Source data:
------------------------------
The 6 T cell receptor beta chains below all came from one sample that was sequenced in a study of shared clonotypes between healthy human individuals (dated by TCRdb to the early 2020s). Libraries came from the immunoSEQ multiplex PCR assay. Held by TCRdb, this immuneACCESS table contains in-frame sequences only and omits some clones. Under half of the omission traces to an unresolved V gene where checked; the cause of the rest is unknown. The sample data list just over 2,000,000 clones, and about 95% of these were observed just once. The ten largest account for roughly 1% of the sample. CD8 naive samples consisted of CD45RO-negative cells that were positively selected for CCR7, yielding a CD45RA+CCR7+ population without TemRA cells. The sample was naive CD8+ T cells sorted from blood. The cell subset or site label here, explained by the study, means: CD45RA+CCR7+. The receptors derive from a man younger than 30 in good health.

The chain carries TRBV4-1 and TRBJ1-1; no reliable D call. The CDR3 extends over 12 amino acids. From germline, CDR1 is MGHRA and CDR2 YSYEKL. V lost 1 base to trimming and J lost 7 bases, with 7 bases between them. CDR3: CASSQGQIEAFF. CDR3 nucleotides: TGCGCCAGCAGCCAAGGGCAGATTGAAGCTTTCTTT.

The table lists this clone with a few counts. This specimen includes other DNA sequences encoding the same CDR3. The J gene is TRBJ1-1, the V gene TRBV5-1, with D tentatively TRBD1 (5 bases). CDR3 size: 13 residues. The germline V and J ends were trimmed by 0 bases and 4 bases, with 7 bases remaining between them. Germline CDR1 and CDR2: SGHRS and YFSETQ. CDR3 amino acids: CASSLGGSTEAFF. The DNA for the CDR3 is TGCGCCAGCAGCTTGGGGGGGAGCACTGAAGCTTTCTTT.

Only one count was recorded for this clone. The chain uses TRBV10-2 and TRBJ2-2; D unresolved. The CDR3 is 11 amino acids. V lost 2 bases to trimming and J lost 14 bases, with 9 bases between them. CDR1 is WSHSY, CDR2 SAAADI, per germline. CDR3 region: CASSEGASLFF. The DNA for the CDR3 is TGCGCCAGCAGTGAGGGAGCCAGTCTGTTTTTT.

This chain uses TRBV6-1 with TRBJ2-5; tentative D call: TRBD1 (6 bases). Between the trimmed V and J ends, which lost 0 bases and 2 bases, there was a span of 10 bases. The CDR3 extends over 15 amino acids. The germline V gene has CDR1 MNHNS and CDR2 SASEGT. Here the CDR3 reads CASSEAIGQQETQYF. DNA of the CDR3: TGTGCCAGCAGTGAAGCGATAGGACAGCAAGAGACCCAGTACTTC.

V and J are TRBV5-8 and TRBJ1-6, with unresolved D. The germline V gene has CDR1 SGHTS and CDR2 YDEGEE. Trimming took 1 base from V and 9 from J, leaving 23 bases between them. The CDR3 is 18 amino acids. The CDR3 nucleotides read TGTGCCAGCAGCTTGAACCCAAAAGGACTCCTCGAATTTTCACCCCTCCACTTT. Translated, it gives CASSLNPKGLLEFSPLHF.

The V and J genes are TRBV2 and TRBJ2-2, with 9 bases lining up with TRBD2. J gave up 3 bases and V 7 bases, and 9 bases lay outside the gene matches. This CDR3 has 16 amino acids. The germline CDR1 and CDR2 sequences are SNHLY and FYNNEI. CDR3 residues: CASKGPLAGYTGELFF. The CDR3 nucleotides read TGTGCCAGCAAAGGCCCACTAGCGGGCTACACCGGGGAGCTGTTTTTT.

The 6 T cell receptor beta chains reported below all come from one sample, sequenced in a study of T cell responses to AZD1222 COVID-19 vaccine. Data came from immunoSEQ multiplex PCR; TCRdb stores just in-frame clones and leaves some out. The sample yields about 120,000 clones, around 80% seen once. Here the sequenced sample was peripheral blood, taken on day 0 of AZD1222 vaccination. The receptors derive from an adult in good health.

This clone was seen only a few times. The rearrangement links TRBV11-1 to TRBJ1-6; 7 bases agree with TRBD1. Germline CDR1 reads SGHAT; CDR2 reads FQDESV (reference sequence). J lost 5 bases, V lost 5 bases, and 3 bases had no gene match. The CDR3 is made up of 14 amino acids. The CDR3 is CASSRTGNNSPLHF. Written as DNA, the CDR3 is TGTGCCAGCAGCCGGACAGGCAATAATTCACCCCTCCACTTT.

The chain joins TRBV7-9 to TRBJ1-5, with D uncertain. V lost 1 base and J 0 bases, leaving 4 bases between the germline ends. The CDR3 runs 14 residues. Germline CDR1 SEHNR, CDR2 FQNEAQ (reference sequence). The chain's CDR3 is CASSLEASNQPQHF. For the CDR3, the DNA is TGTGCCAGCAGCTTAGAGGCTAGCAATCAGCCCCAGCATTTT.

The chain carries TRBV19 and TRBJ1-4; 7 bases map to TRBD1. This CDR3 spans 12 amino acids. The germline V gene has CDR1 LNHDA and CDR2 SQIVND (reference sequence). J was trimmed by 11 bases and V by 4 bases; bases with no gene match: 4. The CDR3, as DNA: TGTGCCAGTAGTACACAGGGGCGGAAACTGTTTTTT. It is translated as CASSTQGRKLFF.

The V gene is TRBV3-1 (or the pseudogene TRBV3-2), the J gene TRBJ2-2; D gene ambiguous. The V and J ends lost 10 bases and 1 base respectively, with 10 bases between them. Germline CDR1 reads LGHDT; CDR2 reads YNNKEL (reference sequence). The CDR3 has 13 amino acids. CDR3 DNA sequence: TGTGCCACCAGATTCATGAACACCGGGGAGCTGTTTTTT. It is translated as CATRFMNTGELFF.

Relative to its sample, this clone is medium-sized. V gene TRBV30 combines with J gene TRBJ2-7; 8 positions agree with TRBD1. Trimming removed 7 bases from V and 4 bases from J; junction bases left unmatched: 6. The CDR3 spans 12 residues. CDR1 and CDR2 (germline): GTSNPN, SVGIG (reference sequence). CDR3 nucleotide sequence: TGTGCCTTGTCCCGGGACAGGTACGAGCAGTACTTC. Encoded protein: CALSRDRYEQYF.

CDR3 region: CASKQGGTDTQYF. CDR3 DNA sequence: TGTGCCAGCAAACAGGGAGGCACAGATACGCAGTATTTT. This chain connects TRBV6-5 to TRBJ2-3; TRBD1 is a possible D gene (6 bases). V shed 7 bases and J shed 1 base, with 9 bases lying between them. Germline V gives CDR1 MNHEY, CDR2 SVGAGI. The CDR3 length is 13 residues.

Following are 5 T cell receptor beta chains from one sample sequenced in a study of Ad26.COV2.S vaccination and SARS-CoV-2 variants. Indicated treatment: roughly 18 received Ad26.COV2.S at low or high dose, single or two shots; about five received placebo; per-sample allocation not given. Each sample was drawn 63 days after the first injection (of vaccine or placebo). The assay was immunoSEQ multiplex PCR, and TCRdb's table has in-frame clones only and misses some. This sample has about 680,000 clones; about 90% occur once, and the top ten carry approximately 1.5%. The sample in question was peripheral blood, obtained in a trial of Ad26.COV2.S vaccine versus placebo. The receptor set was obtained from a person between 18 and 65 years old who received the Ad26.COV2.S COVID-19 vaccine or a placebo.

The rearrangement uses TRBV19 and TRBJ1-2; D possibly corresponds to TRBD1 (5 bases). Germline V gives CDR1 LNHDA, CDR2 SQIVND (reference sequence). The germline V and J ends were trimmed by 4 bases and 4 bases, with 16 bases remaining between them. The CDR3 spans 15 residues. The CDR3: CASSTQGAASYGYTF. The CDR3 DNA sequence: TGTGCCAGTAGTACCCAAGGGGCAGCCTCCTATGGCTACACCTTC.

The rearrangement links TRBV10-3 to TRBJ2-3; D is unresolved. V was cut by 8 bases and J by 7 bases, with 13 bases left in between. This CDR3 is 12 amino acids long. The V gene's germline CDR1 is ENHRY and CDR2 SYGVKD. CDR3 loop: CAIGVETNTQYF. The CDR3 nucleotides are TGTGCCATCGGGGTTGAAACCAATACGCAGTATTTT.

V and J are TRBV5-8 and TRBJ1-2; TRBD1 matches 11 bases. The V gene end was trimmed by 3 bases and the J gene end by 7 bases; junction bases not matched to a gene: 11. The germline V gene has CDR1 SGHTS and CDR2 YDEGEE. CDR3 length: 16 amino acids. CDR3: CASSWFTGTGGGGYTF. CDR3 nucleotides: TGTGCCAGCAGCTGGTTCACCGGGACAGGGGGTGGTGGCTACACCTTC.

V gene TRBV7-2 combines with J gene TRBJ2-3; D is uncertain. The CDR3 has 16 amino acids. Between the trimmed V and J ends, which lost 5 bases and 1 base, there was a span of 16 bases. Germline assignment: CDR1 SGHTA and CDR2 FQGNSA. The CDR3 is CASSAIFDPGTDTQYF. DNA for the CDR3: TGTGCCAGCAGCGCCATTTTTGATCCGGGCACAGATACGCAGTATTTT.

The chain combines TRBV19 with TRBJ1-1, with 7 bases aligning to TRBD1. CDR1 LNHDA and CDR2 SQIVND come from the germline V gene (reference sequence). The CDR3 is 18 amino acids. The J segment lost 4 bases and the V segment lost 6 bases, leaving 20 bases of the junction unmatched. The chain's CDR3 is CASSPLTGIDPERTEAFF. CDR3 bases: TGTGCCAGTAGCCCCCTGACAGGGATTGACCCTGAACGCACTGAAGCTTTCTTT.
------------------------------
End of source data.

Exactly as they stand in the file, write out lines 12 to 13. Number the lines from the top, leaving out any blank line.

The V gene is TRBV3-1 (or the pseudogene TRBV3-2), the J gene TRBJ2-2; D gene ambiguous. The V and J ends lost 10 bases and 1 base respectively, with 10 bases between them. Germline CDR1 reads LGHDT; CDR2 reads YNNKEL (reference sequence). The CDR3 has 13 amino acids. CDR3 DNA sequence: TGTGCCACCAGATTCATGAACACCGGGGAGCTGTTTTTT. It is translated as CATRFMNTGELFF.

Relative to its sample, this clone is medium-sized. V gene TRBV30 combines with J gene TRBJ2-7; 8 positions agree with TRBD1. Trimming removed 7 bases from V and 4 bases from J; junction bases left unmatched: 6. The CDR3 spans 12 residues. CDR1 and CDR2 (germline): GTSNPN, SVGIG (reference sequence). CDR3 nucleotide sequence: TGTGCCTTGTCCCGGGACAGGTACGAGCAGTACTTC. Encoded protein: CALSRDRYEQYF.